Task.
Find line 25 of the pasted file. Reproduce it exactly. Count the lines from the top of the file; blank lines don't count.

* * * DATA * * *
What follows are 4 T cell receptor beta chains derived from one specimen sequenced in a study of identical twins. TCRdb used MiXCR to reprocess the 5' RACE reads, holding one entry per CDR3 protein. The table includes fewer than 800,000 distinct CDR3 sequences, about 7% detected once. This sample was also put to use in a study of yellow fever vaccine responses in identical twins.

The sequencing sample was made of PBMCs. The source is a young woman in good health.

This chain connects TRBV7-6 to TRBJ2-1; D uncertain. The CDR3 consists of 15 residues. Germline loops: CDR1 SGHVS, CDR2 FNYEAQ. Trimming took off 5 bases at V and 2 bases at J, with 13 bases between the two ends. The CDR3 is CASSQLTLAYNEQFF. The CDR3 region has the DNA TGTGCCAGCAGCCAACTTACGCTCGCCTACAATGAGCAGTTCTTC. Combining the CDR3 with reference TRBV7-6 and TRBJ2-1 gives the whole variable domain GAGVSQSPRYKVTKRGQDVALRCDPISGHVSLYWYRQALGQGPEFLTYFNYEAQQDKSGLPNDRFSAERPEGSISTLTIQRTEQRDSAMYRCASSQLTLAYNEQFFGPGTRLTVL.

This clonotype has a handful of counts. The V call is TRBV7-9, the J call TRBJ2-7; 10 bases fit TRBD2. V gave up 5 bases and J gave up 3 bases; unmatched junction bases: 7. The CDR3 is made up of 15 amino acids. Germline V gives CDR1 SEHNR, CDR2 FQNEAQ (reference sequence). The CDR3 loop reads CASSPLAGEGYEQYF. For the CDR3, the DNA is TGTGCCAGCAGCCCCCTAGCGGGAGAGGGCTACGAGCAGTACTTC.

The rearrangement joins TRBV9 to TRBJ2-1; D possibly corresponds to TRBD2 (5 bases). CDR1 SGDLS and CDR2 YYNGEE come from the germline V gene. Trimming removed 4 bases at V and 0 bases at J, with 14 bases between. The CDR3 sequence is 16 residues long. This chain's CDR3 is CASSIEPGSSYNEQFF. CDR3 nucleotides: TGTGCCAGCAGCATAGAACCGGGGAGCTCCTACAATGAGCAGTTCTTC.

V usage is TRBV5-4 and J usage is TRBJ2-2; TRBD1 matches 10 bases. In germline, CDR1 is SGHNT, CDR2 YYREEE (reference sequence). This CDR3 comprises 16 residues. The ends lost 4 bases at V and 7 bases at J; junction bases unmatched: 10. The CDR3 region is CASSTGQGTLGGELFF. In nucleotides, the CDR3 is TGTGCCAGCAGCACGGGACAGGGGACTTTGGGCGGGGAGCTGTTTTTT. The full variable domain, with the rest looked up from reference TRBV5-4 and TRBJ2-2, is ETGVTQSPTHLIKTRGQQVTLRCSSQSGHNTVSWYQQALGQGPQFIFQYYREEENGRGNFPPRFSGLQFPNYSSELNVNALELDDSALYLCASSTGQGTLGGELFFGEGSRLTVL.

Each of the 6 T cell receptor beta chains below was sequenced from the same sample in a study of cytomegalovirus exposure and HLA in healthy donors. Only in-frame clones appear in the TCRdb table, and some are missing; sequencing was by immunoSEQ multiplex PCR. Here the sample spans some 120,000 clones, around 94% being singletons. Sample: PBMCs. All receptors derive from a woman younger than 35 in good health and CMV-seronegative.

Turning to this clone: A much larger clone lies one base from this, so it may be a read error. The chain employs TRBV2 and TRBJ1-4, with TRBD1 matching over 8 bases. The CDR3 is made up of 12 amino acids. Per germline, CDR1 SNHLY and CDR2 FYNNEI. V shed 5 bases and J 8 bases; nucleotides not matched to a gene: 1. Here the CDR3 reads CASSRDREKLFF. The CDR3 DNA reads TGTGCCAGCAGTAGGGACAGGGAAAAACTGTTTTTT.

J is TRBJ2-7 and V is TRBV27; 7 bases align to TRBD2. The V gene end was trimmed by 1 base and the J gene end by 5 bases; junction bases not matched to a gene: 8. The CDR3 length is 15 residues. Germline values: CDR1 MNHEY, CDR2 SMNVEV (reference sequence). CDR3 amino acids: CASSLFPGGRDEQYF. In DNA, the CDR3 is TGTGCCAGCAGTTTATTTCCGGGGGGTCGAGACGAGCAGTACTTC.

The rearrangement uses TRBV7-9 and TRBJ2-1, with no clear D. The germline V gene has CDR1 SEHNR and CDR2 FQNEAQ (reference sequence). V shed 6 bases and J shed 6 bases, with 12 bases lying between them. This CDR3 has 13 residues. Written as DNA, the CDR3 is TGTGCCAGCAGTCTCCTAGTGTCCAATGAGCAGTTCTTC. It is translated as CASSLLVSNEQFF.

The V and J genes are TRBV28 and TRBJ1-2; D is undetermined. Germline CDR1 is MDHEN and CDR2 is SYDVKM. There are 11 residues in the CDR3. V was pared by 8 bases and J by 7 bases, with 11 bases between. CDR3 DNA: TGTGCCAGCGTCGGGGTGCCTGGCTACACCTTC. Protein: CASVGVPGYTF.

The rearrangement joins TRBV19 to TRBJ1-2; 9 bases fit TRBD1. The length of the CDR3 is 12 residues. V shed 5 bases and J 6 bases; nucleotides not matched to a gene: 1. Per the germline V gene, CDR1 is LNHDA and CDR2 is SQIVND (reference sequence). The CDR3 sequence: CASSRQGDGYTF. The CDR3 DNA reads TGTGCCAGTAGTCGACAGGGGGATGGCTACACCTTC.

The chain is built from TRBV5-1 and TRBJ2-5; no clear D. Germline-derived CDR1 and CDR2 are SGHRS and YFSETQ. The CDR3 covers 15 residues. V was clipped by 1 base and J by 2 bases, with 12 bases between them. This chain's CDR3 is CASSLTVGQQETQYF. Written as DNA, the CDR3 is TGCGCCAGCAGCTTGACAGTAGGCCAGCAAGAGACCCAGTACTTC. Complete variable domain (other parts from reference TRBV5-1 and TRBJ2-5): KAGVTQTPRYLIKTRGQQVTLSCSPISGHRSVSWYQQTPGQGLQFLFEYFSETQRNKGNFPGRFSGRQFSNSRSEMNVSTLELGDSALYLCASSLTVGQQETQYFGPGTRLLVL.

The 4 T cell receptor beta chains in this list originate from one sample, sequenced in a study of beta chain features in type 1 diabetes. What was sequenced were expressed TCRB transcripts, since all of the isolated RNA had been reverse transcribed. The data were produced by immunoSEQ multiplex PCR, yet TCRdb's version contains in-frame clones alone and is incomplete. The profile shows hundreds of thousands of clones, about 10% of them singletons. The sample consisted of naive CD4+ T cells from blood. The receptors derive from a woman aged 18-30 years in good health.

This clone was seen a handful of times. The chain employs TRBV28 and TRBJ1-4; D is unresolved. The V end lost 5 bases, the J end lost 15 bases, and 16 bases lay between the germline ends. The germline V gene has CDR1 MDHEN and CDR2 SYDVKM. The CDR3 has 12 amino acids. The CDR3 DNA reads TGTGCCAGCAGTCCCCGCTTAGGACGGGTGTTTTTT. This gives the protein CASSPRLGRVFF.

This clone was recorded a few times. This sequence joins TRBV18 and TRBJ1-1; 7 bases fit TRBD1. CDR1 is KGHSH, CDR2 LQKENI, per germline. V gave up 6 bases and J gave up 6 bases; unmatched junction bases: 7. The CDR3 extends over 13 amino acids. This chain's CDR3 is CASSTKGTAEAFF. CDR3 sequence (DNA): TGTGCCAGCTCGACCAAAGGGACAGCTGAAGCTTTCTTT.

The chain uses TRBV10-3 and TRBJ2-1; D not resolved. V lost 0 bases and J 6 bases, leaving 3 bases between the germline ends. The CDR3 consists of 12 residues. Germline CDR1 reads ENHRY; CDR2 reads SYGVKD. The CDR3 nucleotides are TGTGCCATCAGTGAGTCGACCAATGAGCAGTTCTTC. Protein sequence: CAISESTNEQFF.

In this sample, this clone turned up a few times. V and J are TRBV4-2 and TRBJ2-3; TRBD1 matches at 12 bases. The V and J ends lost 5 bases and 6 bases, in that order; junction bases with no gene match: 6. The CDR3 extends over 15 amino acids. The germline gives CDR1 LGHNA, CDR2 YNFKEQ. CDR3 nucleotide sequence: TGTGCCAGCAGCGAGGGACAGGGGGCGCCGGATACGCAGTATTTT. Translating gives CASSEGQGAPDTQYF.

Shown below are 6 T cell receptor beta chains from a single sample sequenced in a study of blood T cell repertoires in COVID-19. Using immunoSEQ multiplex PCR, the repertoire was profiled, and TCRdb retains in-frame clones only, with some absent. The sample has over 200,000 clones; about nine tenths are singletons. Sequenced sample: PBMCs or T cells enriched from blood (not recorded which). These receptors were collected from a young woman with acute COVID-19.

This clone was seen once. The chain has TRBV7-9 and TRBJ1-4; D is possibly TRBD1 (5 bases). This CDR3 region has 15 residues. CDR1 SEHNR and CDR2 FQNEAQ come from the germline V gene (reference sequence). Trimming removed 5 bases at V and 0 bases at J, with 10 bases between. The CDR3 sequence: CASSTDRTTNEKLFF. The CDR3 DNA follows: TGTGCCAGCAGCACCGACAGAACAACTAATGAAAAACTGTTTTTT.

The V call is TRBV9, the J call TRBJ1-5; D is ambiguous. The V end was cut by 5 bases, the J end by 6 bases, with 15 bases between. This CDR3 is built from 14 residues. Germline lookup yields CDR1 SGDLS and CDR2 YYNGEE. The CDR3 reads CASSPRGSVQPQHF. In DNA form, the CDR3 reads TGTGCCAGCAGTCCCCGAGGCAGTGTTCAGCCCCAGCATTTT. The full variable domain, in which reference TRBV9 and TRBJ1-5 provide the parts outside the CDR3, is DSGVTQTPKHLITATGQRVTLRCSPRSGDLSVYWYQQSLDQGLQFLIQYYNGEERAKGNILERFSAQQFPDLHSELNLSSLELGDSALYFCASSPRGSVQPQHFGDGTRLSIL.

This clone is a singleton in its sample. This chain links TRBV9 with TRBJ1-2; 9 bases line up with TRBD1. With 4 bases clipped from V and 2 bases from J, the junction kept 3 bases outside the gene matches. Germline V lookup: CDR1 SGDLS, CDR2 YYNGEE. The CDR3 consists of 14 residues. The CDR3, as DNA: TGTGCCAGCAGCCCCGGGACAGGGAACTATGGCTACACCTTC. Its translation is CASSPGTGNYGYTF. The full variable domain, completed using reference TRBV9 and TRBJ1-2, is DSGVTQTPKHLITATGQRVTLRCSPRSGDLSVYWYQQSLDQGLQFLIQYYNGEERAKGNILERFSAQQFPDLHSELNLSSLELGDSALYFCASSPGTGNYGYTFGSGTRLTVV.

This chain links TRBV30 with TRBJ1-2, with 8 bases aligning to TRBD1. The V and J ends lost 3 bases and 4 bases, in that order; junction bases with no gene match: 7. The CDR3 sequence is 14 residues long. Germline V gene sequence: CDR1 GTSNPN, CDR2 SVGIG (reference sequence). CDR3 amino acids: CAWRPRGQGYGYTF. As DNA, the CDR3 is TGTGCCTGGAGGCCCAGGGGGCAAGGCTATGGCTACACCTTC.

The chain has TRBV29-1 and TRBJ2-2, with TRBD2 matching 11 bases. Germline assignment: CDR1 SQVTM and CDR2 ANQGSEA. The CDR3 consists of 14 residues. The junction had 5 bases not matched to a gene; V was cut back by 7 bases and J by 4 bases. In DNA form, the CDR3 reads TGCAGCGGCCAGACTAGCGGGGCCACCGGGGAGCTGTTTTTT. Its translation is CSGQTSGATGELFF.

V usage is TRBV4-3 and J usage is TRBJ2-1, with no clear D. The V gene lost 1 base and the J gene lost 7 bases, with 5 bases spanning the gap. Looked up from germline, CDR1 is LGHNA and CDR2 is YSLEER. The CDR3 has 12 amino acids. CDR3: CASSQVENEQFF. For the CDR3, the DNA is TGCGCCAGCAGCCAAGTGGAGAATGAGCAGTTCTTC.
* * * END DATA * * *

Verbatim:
V usage is TRBV4-3 and J usage is TRBJ2-1, with no clear D. The V gene lost 1 base and the J gene lost 7 bases, with 5 bases spanning the gap. Looked up from germline, CDR1 is LGHNA and CDR2 is YSLEER. The CDR3 has 12 amino acids. CDR3: CASSQVENEQFF. For the CDR3, the DNA is TGCGCCAGCAGCCAAGTGGAGAATGAGCAGTTCTTC.